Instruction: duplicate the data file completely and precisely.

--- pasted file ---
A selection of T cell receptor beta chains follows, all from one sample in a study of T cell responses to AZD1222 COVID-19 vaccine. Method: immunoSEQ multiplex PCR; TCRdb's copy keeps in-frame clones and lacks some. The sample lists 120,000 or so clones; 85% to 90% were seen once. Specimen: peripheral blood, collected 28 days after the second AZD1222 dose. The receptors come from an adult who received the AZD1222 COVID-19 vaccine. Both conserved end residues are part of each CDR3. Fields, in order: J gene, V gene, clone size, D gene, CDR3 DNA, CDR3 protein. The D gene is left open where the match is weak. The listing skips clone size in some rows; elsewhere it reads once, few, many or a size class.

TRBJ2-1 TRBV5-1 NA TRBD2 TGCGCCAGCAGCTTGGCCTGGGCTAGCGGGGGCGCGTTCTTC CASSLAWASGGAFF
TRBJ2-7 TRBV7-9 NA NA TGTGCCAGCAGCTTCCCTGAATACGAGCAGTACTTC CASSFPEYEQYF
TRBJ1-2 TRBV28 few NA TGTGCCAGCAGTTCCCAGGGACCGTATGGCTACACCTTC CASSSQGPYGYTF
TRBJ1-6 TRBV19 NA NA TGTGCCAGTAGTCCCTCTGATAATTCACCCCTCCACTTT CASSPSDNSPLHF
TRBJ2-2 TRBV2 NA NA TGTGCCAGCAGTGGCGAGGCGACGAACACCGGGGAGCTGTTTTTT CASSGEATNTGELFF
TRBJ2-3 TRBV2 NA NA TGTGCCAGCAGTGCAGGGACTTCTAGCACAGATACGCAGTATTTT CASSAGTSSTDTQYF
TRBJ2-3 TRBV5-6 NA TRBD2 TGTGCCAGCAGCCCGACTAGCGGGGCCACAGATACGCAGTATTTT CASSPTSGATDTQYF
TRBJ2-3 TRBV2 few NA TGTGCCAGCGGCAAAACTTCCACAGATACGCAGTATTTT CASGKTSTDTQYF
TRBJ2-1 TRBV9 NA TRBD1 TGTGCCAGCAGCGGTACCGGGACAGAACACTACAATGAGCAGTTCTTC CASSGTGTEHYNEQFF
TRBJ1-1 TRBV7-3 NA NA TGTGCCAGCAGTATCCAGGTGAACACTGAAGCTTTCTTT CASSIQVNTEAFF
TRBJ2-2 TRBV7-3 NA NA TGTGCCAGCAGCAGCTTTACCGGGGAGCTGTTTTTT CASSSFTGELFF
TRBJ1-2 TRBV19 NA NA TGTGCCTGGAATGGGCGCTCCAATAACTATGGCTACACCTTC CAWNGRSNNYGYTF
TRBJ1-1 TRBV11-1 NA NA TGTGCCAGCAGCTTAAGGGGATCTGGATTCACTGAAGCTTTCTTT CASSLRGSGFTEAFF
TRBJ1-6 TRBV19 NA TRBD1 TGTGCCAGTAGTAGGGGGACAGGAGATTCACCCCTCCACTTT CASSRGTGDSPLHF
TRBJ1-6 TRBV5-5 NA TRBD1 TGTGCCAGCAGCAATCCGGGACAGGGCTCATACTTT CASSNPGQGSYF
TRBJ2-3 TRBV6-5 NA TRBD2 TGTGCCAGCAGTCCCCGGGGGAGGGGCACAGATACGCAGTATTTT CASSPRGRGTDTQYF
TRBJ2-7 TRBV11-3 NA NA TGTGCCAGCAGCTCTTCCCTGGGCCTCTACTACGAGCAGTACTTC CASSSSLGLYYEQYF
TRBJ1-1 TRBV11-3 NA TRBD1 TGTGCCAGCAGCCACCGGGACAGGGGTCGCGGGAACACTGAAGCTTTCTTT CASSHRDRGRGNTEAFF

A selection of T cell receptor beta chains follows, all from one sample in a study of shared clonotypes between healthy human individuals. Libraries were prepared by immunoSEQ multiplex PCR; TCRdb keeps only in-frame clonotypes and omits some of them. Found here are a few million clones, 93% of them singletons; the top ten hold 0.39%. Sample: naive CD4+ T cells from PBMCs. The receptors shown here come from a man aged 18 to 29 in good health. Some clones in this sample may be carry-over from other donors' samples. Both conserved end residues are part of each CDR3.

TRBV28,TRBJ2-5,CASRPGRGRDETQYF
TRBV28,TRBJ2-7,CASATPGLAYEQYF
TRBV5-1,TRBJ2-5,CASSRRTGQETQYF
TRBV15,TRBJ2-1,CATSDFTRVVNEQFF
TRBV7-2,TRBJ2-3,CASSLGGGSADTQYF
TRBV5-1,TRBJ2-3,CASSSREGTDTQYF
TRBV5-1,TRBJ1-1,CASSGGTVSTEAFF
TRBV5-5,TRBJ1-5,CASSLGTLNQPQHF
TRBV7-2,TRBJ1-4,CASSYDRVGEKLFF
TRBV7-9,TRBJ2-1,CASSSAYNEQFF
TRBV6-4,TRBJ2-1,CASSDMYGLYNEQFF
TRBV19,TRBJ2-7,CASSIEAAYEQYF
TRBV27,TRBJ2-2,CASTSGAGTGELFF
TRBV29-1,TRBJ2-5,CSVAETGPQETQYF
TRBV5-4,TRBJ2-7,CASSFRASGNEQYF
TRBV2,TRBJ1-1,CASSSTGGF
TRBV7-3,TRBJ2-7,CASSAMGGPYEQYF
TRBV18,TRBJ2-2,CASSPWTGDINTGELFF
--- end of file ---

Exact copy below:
A selection of T cell receptor beta chains follows, all from one sample in a study of T cell responses to AZD1222 COVID-19 vaccine. Method: immunoSEQ multiplex PCR; TCRdb's copy keeps in-frame clones and lacks some. The sample lists 120,000 or so clones; 85% to 90% were seen once. Specimen: peripheral blood, collected 28 days after the second AZD1222 dose. The receptors come from an adult who received the AZD1222 COVID-19 vaccine. Both conserved end residues are part of each CDR3. Fields, in order: J gene, V gene, clone size, D gene, CDR3 DNA, CDR3 protein. The D gene is left open where the match is weak. The listing skips clone size in some rows; elsewhere it reads once, few, many or a size class.

TRBJ2-1 TRBV5-1 NA TRBD2 TGCGCCAGCAGCTTGGCCTGGGCTAGCGGGGGCGCGTTCTTC CASSLAWASGGAFF
TRBJ2-7 TRBV7-9 NA NA TGTGCCAGCAGCTTCCCTGAATACGAGCAGTACTTC CASSFPEYEQYF
TRBJ1-2 TRBV28 few NA TGTGCCAGCAGTTCCCAGGGACCGTATGGCTACACCTTC CASSSQGPYGYTF
TRBJ1-6 TRBV19 NA NA TGTGCCAGTAGTCCCTCTGATAATTCACCCCTCCACTTT CASSPSDNSPLHF
TRBJ2-2 TRBV2 NA NA TGTGCCAGCAGTGGCGAGGCGACGAACACCGGGGAGCTGTTTTTT CASSGEATNTGELFF
TRBJ2-3 TRBV2 NA NA TGTGCCAGCAGTGCAGGGACTTCTAGCACAGATACGCAGTATTTT CASSAGTSSTDTQYF
TRBJ2-3 TRBV5-6 NA TRBD2 TGTGCCAGCAGCCCGACTAGCGGGGCCACAGATACGCAGTATTTT CASSPTSGATDTQYF
TRBJ2-3 TRBV2 few NA TGTGCCAGCGGCAAAACTTCCACAGATACGCAGTATTTT CASGKTSTDTQYF
TRBJ2-1 TRBV9 NA TRBD1 TGTGCCAGCAGCGGTACCGGGACAGAACACTACAATGAGCAGTTCTTC CASSGTGTEHYNEQFF
TRBJ1-1 TRBV7-3 NA NA TGTGCCAGCAGTATCCAGGTGAACACTGAAGCTTTCTTT CASSIQVNTEAFF
TRBJ2-2 TRBV7-3 NA NA TGTGCCAGCAGCAGCTTTACCGGGGAGCTGTTTTTT CASSSFTGELFF
TRBJ1-2 TRBV19 NA NA TGTGCCTGGAATGGGCGCTCCAATAACTATGGCTACACCTTC CAWNGRSNNYGYTF
TRBJ1-1 TRBV11-1 NA NA TGTGCCAGCAGCTTAAGGGGATCTGGATTCACTGAAGCTTTCTTT CASSLRGSGFTEAFF
TRBJ1-6 TRBV19 NA TRBD1 TGTGCCAGTAGTAGGGGGACAGGAGATTCACCCCTCCACTTT CASSRGTGDSPLHF
TRBJ1-6 TRBV5-5 NA TRBD1 TGTGCCAGCAGCAATCCGGGACAGGGCTCATACTTT CASSNPGQGSYF
TRBJ2-3 TRBV6-5 NA TRBD2 TGTGCCAGCAGTCCCCGGGGGAGGGGCACAGATACGCAGTATTTT CASSPRGRGTDTQYF
TRBJ2-7 TRBV11-3 NA NA TGTGCCAGCAGCTCTTCCCTGGGCCTCTACTACGAGCAGTACTTC CASSSSLGLYYEQYF
TRBJ1-1 TRBV11-3 NA TRBD1 TGTGCCAGCAGCCACCGGGACAGGGGTCGCGGGAACACTGAAGCTTTCTTT CASSHRDRGRGNTEAFF

A selection of T cell receptor beta chains follows, all from one sample in a study of shared clonotypes between healthy human individuals. Libraries were prepared by immunoSEQ multiplex PCR; TCRdb keeps only in-frame clonotypes and omits some of them. Found here are a few million clones, 93% of them singletons; the top ten hold 0.39%. Sample: naive CD4+ T cells from PBMCs. The receptors shown here come from a man aged 18 to 29 in good health. Some clones in this sample may be carry-over from other donors' samples. Both conserved end residues are part of each CDR3.

TRBV28,TRBJ2-5,CASRPGRGRDETQYF
TRBV28,TRBJ2-7,CASATPGLAYEQYF
TRBV5-1,TRBJ2-5,CASSRRTGQETQYF
TRBV15,TRBJ2-1,CATSDFTRVVNEQFF
TRBV7-2,TRBJ2-3,CASSLGGGSADTQYF
TRBV5-1,TRBJ2-3,CASSSREGTDTQYF
TRBV5-1,TRBJ1-1,CASSGGTVSTEAFF
TRBV5-5,TRBJ1-5,CASSLGTLNQPQHF
TRBV7-2,TRBJ1-4,CASSYDRVGEKLFF
TRBV7-9,TRBJ2-1,CASSSAYNEQFF
TRBV6-4,TRBJ2-1,CASSDMYGLYNEQFF
TRBV19,TRBJ2-7,CASSIEAAYEQYF
TRBV27,TRBJ2-2,CASTSGAGTGELFF
TRBV29-1,TRBJ2-5,CSVAETGPQETQYF
TRBV5-4,TRBJ2-7,CASSFRASGNEQYF
TRBV2,TRBJ1-1,CASSSTGGF
TRBV7-3,TRBJ2-7,CASSAMGGPYEQYF
TRBV18,TRBJ2-2,CASSPWTGDINTGELFF